Sprain and Strain Syndromes

Of all the types of back pain problems, sprain and strain syndromes have the best prognosis for recovery, due to the ability of strained muscles and ligaments to heal themselves. Other soft tissues and joints in the lower back can be healed as well, but do not have a direct blood supply and nutrients as muscles to facilitate the healing process. Sprain and strain syndrome refers to back pain that results from spraining and straining the soft tissues of the back, including, but not limited to, ligaments and muscles (other soft tissues include the tendons and nerves). Strains and sprains are the most common causes of acute back pain (pain within the first 2 months of onset). Though quite debilitating, the symptoms usually abate and then go away on their own in a matter of weeks without requiring a doctors consultation and treatment.

The negative associated with this type of back pain is that it frequently recurs, suddenly and spontaneously (without accident or trauma). That means that if you have had low back pain strain or sprain, your treatment plan should include exercises and lifestyle adjustments to prevent further relapses. These type of injuries may occur in the elderly or from men and women of any age who have overworked their back to the point of severe strain at some point. Sprain and strain syndromes are often attributed to the muscles supporting the back, but they may also be attributed to arthritis and degeneration of the small joints in the back. Even with sophisticated imaging techniques (e.g. MRI, CT) it is often hard to distinguish between the soft tissue pain of ligaments and muscles and spinal joint pain. Often, both spinal-joint pain and soft tissue joint pain occur simultaneously in the same patient and present as pain in the same section of the back. Back pain exercises and treatments for both spinal-joint pain and soft-tissue pain are often the same. For these reasons, they will be discussed together in our web site.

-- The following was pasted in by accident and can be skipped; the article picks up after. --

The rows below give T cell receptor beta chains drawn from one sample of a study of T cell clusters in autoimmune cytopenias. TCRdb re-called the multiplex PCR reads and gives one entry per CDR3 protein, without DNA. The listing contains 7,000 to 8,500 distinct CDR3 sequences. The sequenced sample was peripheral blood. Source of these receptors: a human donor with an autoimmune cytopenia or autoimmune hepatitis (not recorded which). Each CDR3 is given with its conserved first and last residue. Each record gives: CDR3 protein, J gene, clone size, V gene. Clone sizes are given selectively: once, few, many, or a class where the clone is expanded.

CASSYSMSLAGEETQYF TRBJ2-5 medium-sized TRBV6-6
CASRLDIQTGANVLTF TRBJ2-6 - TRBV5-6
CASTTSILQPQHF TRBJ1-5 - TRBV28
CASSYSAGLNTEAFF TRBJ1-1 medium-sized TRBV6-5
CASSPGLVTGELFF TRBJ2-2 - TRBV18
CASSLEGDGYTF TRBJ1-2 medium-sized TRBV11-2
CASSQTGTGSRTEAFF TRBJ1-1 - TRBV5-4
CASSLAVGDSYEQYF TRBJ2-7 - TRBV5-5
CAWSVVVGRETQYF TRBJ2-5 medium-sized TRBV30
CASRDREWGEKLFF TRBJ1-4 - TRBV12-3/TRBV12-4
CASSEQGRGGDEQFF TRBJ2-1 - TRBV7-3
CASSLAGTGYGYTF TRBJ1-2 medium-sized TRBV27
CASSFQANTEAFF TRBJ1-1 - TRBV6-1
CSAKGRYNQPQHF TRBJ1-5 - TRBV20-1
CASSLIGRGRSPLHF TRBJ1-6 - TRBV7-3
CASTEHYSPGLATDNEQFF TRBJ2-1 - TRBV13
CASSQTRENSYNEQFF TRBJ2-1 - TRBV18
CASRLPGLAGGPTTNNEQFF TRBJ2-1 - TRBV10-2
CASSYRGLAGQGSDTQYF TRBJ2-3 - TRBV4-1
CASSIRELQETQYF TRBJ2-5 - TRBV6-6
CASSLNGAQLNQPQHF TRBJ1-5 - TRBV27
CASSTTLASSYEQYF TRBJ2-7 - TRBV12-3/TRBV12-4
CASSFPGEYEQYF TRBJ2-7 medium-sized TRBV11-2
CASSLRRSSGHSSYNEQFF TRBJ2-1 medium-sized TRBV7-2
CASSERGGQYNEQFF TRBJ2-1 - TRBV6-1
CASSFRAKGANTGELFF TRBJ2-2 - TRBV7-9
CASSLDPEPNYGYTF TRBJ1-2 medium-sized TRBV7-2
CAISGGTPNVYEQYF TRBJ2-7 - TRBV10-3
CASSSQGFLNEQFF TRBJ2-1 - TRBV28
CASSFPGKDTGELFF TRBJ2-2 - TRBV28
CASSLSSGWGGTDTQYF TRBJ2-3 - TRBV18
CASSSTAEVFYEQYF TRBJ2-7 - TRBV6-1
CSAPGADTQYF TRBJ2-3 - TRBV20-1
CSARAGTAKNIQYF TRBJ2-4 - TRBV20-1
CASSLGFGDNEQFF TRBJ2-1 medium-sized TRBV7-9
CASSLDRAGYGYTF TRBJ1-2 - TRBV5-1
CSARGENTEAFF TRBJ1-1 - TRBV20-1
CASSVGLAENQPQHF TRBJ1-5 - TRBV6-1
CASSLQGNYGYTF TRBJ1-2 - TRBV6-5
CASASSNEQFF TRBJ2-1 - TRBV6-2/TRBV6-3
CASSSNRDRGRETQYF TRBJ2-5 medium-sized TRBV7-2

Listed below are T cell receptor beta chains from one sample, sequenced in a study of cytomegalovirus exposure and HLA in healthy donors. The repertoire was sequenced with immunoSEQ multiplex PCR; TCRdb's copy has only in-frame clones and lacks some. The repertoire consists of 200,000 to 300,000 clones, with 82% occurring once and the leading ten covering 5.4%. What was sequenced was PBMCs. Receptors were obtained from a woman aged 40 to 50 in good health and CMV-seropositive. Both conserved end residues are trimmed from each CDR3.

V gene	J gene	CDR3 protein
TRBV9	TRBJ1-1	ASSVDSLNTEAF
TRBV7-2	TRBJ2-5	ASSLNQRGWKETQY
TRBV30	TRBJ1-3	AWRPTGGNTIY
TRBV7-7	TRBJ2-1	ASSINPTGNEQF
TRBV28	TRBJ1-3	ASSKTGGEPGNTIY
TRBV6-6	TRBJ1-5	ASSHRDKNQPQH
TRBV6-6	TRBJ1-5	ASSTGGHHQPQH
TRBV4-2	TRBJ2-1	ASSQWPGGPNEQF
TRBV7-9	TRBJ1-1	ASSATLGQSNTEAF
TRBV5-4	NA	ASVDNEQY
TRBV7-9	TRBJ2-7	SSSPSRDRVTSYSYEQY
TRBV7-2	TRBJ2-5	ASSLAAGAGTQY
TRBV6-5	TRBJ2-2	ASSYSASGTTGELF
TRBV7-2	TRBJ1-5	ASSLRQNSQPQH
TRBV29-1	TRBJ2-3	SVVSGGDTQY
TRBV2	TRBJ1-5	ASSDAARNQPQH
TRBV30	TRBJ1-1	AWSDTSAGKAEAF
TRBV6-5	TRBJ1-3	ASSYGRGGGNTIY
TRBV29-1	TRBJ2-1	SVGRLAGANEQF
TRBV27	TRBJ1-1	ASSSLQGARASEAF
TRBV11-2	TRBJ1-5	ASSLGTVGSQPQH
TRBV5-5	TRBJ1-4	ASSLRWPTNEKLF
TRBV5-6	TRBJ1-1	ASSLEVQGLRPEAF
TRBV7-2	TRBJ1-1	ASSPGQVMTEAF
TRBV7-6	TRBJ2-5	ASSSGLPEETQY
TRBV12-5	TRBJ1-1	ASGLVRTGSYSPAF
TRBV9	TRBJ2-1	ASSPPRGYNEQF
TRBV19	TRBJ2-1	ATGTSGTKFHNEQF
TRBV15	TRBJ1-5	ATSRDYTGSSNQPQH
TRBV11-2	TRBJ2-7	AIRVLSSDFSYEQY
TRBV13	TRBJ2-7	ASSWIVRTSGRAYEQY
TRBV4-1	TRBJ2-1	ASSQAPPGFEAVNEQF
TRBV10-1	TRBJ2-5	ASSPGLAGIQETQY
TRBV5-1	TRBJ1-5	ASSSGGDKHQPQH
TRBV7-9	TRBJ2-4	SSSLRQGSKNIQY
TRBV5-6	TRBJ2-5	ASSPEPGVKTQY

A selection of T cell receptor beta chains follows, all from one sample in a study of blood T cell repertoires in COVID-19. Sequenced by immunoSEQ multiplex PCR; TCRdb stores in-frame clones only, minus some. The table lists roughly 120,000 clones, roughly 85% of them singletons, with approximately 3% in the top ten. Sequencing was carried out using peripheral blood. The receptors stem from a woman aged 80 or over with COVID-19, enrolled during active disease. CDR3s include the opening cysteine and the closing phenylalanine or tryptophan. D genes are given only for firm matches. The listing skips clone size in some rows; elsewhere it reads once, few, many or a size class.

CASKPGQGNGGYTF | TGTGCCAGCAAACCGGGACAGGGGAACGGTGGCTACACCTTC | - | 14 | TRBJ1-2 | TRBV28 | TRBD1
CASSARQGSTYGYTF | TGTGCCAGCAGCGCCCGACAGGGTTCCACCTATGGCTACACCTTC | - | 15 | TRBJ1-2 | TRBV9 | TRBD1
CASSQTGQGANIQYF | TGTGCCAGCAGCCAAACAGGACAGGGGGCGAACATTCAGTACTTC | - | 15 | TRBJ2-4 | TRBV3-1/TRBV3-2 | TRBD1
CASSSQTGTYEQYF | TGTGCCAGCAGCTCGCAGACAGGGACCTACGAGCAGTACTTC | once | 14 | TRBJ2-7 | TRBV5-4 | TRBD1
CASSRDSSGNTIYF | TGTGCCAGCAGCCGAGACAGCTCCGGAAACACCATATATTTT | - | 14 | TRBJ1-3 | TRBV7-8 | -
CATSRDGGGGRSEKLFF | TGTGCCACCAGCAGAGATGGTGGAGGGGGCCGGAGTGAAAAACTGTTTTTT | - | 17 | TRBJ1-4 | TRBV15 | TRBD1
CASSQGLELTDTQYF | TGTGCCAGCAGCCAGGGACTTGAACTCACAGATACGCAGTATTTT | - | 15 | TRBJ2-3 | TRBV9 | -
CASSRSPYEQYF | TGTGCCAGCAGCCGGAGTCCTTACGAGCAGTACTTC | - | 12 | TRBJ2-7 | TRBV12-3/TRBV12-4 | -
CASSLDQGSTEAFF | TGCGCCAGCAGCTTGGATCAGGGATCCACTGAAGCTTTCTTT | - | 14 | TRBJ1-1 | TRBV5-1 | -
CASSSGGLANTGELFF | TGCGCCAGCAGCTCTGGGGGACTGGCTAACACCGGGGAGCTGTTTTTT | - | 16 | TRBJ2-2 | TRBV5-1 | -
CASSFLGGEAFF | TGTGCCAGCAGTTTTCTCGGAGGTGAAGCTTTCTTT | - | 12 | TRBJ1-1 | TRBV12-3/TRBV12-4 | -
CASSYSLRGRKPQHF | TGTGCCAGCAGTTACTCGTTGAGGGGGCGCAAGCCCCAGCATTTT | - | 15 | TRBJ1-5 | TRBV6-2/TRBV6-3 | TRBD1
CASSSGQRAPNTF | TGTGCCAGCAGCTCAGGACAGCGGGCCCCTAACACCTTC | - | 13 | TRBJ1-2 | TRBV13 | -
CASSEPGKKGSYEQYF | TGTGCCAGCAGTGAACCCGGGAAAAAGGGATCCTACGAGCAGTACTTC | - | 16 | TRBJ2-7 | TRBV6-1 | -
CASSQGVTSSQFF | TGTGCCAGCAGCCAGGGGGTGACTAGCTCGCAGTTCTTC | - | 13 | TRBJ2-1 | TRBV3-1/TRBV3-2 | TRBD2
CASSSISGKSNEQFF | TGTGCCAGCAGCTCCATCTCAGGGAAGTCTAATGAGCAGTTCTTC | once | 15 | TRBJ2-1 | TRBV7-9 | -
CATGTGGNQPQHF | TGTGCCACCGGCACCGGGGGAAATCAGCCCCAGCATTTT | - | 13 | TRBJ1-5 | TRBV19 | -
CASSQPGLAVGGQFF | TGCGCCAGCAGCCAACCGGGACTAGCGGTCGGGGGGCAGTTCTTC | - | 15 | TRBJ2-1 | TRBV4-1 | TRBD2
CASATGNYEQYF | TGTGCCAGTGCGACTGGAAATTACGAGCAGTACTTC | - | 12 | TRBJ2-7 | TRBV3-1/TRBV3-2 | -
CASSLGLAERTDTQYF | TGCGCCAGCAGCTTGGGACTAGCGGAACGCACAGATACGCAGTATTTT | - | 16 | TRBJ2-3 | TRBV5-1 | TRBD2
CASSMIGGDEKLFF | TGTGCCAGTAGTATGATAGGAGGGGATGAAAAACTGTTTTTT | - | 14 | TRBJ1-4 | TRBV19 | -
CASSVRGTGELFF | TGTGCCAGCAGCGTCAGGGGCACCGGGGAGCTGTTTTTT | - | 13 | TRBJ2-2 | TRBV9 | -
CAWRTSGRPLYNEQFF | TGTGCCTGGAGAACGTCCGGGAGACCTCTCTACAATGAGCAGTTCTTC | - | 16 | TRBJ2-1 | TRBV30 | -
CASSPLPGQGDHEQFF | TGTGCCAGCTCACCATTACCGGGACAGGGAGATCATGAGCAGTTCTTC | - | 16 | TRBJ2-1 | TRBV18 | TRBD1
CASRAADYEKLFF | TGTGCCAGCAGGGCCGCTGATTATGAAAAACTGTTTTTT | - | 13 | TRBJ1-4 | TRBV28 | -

Common Symptoms. Common symptoms of sprain and strain syndromes include tension headache if the source of the problem is cervical (neck), stiffness and reduced range of motion, and acute back pain, reduced mobility, and muscle spasms.

These type of injuries may be caused by overload or overuse, and may be treated with rest, massage therapy, TENS therapy, physical therapy, and chiropractic adjustments. Often, sprain and strain syndrome related syndromes will resolve on their own without any intervention, but frequently recur if appropriate steps, such as the ones, mentioned aren't taken.

Healthy muscles and soft tissues of the back provide us with a full range of motion and back support so that we are able to move around freely and without pain. Given the amount of muscle groups and tendons and ligaments involved, we can really appreciate how remarkable that most of us feel good most of the time. The terms "strain" and "sprain" indicate which soft tissues are affected. Sprains are usually attributed to awkward twists and excessive bending forwards and backwards and sideways. Strain usually refers to microscopic tears that are sustained when soft tissues and muscles are overstretched or overused.